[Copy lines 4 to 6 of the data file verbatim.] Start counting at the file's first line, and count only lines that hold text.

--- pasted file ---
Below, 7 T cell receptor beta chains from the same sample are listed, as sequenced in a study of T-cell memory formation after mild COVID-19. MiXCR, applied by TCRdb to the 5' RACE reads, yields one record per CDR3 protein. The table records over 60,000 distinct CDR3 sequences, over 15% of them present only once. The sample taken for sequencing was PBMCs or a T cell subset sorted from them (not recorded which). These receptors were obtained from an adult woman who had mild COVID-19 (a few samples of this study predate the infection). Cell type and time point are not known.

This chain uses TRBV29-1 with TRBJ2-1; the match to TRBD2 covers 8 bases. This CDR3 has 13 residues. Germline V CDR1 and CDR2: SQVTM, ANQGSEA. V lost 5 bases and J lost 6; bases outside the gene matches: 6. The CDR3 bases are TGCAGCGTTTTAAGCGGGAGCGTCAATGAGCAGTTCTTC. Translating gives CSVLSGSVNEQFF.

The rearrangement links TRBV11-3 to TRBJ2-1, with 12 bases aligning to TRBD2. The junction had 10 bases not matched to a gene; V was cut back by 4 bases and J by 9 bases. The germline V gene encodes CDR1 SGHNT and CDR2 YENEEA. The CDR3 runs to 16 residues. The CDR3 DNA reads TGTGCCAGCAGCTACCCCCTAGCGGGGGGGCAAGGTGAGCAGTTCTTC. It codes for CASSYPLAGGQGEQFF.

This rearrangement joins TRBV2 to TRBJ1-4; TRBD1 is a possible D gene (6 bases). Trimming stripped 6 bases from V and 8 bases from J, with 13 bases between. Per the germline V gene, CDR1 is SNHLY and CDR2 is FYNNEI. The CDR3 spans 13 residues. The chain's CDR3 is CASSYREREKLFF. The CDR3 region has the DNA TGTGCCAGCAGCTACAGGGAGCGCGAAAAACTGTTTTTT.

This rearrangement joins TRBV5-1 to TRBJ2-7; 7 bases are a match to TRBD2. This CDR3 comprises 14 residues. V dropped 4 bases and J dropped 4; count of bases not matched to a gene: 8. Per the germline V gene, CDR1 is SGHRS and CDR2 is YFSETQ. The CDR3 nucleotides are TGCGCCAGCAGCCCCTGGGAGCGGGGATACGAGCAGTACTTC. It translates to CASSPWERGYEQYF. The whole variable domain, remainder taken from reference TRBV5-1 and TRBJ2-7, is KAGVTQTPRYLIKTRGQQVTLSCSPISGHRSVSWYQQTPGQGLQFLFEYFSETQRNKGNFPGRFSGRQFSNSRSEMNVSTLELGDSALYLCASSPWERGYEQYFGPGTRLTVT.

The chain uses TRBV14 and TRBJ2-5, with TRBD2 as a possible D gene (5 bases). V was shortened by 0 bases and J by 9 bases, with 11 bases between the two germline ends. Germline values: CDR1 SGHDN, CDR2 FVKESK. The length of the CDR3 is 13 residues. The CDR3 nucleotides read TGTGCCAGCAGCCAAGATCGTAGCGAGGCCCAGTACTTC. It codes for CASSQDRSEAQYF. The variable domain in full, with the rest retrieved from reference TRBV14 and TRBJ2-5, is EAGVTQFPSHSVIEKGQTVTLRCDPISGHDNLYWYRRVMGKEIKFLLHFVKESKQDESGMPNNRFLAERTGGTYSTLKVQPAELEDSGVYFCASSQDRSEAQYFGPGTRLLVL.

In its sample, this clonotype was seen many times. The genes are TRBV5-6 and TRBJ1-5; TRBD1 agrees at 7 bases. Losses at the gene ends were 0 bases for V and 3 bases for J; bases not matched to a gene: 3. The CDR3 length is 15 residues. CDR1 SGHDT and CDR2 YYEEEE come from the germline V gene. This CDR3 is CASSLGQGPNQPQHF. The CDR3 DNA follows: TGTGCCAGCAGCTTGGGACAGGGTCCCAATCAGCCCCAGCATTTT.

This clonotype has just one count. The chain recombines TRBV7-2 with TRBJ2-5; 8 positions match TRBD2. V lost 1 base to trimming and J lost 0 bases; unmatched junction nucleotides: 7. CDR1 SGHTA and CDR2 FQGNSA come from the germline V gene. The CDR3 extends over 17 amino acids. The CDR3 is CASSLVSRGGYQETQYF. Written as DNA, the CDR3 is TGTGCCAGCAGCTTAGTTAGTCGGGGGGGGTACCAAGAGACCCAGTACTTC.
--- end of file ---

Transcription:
This rearrangement joins TRBV2 to TRBJ1-4; TRBD1 is a possible D gene (6 bases). Trimming stripped 6 bases from V and 8 bases from J, with 13 bases between. Per the germline V gene, CDR1 is SNHLY and CDR2 is FYNNEI. The CDR3 spans 13 residues. The chain's CDR3 is CASSYREREKLFF. The CDR3 region has the DNA TGTGCCAGCAGCTACAGGGAGCGCGAAAAACTGTTTTTT.

This rearrangement joins TRBV5-1 to TRBJ2-7; 7 bases are a match to TRBD2. This CDR3 comprises 14 residues. V dropped 4 bases and J dropped 4; count of bases not matched to a gene: 8. Per the germline V gene, CDR1 is SGHRS and CDR2 is YFSETQ. The CDR3 nucleotides are TGCGCCAGCAGCCCCTGGGAGCGGGGATACGAGCAGTACTTC. It translates to CASSPWERGYEQYF. The whole variable domain, remainder taken from reference TRBV5-1 and TRBJ2-7, is KAGVTQTPRYLIKTRGQQVTLSCSPISGHRSVSWYQQTPGQGLQFLFEYFSETQRNKGNFPGRFSGRQFSNSRSEMNVSTLELGDSALYLCASSPWERGYEQYFGPGTRLTVT.

The chain uses TRBV14 and TRBJ2-5, with TRBD2 as a possible D gene (5 bases). V was shortened by 0 bases and J by 9 bases, with 11 bases between the two germline ends. Germline values: CDR1 SGHDN, CDR2 FVKESK. The length of the CDR3 is 13 residues. The CDR3 nucleotides read TGTGCCAGCAGCCAAGATCGTAGCGAGGCCCAGTACTTC. It codes for CASSQDRSEAQYF. The variable domain in full, with the rest retrieved from reference TRBV14 and TRBJ2-5, is EAGVTQFPSHSVIEKGQTVTLRCDPISGHDNLYWYRRVMGKEIKFLLHFVKESKQDESGMPNNRFLAERTGGTYSTLKVQPAELEDSGVYFCASSQDRSEAQYFGPGTRLLVL.